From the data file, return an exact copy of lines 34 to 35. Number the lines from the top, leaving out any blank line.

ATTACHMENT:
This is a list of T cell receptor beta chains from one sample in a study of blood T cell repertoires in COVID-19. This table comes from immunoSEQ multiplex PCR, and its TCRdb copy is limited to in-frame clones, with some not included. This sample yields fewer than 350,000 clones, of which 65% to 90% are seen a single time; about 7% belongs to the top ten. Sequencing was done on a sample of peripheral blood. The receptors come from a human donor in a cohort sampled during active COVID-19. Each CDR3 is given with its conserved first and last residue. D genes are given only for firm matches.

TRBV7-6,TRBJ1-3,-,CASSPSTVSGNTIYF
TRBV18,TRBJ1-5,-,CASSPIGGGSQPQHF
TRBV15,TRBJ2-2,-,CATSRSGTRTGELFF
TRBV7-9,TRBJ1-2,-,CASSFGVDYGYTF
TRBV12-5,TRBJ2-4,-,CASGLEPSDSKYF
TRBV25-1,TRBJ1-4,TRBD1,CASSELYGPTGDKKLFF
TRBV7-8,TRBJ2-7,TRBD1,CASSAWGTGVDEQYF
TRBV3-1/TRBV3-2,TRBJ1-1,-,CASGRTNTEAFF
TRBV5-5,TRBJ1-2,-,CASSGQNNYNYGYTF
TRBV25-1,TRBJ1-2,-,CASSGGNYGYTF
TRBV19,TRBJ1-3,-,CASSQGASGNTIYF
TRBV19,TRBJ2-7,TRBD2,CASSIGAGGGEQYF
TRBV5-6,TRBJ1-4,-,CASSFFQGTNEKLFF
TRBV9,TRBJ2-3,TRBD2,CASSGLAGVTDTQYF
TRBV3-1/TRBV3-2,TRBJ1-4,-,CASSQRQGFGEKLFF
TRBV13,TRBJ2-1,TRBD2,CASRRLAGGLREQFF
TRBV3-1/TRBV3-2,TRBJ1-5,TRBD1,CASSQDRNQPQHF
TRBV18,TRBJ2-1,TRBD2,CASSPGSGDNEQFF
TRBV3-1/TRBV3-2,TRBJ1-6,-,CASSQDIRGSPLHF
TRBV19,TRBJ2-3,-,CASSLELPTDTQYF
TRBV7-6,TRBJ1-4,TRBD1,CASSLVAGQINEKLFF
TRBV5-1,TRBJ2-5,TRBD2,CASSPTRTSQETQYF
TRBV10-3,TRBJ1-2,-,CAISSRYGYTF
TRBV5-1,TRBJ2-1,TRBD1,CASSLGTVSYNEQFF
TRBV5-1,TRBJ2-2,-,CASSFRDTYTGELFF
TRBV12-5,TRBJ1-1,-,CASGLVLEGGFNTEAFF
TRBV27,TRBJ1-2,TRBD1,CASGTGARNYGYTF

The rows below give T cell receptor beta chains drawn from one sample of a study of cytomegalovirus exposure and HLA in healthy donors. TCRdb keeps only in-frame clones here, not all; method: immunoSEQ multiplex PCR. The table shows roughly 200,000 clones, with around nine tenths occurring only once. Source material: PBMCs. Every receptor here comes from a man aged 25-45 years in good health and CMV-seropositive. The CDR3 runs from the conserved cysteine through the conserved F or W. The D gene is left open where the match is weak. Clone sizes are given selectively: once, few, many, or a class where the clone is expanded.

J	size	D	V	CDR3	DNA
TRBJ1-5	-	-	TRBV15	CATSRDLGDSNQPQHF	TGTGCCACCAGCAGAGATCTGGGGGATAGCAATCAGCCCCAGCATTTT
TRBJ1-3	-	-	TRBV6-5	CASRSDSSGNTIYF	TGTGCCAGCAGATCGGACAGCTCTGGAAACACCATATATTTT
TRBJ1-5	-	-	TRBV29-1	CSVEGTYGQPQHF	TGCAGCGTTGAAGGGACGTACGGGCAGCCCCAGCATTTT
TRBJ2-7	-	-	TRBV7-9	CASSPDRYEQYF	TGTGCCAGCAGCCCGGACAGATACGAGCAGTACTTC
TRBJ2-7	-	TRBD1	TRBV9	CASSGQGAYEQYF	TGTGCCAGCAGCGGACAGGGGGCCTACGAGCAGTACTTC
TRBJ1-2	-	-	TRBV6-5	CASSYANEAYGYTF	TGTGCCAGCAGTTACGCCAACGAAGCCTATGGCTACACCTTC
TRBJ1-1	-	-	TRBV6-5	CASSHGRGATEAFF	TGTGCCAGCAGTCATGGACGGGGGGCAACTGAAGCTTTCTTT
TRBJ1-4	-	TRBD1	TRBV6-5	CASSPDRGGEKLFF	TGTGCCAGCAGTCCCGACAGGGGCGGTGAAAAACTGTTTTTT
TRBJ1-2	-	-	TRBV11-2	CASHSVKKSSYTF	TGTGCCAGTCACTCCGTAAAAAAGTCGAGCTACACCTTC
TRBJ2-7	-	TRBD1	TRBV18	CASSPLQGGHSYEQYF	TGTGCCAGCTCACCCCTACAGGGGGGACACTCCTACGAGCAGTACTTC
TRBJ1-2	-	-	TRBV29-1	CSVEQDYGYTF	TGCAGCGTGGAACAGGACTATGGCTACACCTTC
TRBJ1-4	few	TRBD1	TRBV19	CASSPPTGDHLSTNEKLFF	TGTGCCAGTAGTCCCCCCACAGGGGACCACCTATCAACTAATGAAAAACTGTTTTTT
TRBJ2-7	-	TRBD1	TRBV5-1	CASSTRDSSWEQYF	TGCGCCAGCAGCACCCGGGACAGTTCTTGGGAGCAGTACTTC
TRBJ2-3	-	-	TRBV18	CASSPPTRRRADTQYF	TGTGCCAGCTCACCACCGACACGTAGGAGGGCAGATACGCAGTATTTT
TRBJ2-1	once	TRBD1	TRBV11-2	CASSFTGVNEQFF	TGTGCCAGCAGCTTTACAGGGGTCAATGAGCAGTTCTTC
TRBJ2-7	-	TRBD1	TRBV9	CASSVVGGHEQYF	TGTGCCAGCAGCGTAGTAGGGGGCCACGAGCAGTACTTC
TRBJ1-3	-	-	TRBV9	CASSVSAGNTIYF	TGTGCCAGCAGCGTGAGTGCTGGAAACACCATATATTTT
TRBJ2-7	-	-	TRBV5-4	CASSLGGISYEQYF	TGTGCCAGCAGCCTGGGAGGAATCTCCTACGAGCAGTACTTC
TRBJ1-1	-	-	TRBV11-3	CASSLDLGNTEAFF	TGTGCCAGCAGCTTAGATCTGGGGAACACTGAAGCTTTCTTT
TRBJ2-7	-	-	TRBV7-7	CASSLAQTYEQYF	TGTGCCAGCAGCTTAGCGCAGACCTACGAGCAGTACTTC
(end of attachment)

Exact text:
TRBJ2-7	-	-	TRBV7-9	CASSPDRYEQYF	TGTGCCAGCAGCCCGGACAGATACGAGCAGTACTTC
TRBJ2-7	-	TRBD1	TRBV9	CASSGQGAYEQYF	TGTGCCAGCAGCGGACAGGGGGCCTACGAGCAGTACTTC